In its appeal the insurer first asserts that the decision fails to address the employee's medical limitations chronologically from the date of injury forward. General Laws c. 152, § 11B, requires that the administrative judge set forth the issues in controversy, make a decision on each issue, and give a brief statement of the grounds for each decision. The nature and extent of incapacity during the entire period of the employee's claim were in controversy here. By declaring the § 11A medical report inadequate as to the employee's current medical condition, the judge recognized two distinct periods; the period prior to and including Dr. Saperstein's January 23, 1997 examination and the period after that examination. The judge's general finding on medical disability, however, falls short of addressing both periods. He states only that he adopts the opinion of Dr. Dumas that the employee remained totally disabled from her work as a secretary as of October 8, 1997, and is silent as to the period from June 28, 1996 through the impartial doctor's exam on January 13, 1997. On recommital, the judge should address and make findings on the employee's work related medical limitations chronologically from June 28, 1996, the date when the insurer terminated its voluntary payments without prejudice, and then decide the nature and extent of medical disability for the entire claim period. 1

The insurer next argues that the decision lacks findings to show how the employee's physical limitations during the period of the claim combine with the non-medical factors to affect her earning incapacity. It is well-established that in deciding an employee's capacity for work, the degree of physical impairment is only one factor to be considered. An administrative judge must also consider the employee's age, education, background and training as well as external economic factors. Scheffler's Case, 419 Mass. 251, 256 (1994). In the instant case the impartial examiner opined that, as of January 13, 1997, the employee was able to return to her work "with very mild alterations in her work activities." He restricted her from prolonged sitting, lifting more than ten pounds and heavy (sic) squatting, and stated that she should be permitted to move about, stretch and get rest periods. (Dec.6; Exhibit 2.) The judge found the § 11A report fully adequate as to the information and opinions contained therein and accorded it prima facie status. (Dec. 3.) The judge then adopted Dr. Dumas's opinion and found the employee totally disabled "from work as a secretary" as of October 8, 1997, and awarded total, temporary incapacity benefits for the entire period claimed. (Dec. 8, 9.) We agree with the insurer's contention that the absence of findings to support the judge's award presents a twofold problem. First, the decision lacks any subsidiary findings to support the general finding of total incapacity for the entire period of the claim. Although partial medical impairment and total incapacity are not necessarily mutually exclusive, see Anderson v. Anderson Motor Lines, Inc., 4 Mass. Workers' Comp. Rep. 65, 67 (1990), an analysis in the form of subsidiary findings that illustrate the effect of the work-related medical disability on the employee's ability to earn wages is necessary for the award to stand. "Conclusions unaccompanied by findings of facts as a basis to support them do not satisfy the requirement to make findings of fact." Hannon v. Gillette, 7 Mass. Workers' Comp. Rep. 287, 291 (1993), citing Judkins Case, 315 Mass. 226 (1943).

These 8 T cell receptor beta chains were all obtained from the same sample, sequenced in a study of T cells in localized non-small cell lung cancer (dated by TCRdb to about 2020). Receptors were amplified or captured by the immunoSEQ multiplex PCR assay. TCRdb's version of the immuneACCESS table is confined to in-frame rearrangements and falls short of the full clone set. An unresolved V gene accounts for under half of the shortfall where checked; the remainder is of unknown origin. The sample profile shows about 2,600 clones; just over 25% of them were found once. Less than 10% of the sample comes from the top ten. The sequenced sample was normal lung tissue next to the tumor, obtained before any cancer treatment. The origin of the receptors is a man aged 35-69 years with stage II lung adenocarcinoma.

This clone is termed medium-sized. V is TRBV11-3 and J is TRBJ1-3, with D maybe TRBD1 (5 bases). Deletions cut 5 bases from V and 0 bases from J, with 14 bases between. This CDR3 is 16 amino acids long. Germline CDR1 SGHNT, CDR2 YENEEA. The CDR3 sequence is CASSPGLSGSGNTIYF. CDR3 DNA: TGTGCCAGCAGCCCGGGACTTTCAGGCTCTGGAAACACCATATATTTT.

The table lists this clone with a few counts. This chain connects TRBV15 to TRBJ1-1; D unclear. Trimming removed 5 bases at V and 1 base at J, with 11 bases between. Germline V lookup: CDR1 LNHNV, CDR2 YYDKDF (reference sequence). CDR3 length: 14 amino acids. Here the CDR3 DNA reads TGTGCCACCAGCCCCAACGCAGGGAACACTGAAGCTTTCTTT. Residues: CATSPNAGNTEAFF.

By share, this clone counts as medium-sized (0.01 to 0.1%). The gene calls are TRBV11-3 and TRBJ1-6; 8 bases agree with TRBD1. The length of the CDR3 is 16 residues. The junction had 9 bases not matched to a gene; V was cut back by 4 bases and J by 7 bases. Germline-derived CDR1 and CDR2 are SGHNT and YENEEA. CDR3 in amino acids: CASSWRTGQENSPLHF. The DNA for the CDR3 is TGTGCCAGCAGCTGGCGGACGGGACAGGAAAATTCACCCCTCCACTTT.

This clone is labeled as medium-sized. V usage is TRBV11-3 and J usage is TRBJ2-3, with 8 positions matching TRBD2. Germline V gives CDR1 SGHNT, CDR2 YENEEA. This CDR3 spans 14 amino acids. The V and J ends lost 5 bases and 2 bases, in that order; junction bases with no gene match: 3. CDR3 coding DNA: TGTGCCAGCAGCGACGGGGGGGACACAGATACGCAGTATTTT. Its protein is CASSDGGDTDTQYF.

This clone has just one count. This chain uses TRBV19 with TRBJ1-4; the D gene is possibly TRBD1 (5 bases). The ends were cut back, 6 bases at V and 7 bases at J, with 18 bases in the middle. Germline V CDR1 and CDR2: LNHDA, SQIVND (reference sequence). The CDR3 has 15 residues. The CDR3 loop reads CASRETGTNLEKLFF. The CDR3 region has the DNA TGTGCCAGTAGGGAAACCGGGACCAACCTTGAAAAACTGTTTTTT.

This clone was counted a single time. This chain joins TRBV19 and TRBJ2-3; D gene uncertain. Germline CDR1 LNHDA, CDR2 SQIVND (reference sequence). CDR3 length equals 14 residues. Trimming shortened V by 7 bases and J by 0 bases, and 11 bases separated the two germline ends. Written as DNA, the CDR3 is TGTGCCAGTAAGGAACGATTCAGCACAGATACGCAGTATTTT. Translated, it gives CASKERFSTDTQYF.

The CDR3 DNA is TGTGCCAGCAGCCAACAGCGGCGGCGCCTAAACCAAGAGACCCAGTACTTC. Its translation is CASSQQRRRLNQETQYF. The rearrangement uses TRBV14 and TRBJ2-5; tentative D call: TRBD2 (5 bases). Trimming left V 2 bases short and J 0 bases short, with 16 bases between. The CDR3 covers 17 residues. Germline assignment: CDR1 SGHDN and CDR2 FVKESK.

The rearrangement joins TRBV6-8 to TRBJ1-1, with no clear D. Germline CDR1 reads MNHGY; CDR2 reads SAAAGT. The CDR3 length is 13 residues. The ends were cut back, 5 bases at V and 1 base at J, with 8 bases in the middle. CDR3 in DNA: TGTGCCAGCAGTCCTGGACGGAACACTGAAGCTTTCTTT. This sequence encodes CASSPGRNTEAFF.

Second, the judge's general finding that the employee remained totally "disabled" from work as a secretary implies that the judge reached his conclusion that the employee is totally incapacitated by focusing solely on employee's pre-injury employment, rather than on her earning capacity in the open labor market. See Frennier's Case, 318 Mass. 635, 639 (1945). (Total incapacity is "such as to prevent the employee from engaging in any occupation and performing any work for compensation" that is "of a substantial and not merely trifling character[.]") (emphasis supplied).

On recommital the judge should make specific findings on both the degree of causally related medical impairment and the extent of any earning capacity on the open market for the entire claim period.

We recommit the case to the hearing judge for further findings consistent with this decision.

So ordered.

Sara Holmes Wilson
Administrative Law Judge

William A. McCarthy
Administrative Law Judge

Suzanne E.K. Smith
Administrative Law Judge

FILED: January 25, 1999

1 The benefits voluntarily paid from date of injury, January 18, 1996, through June 27, 1996 are not an issue.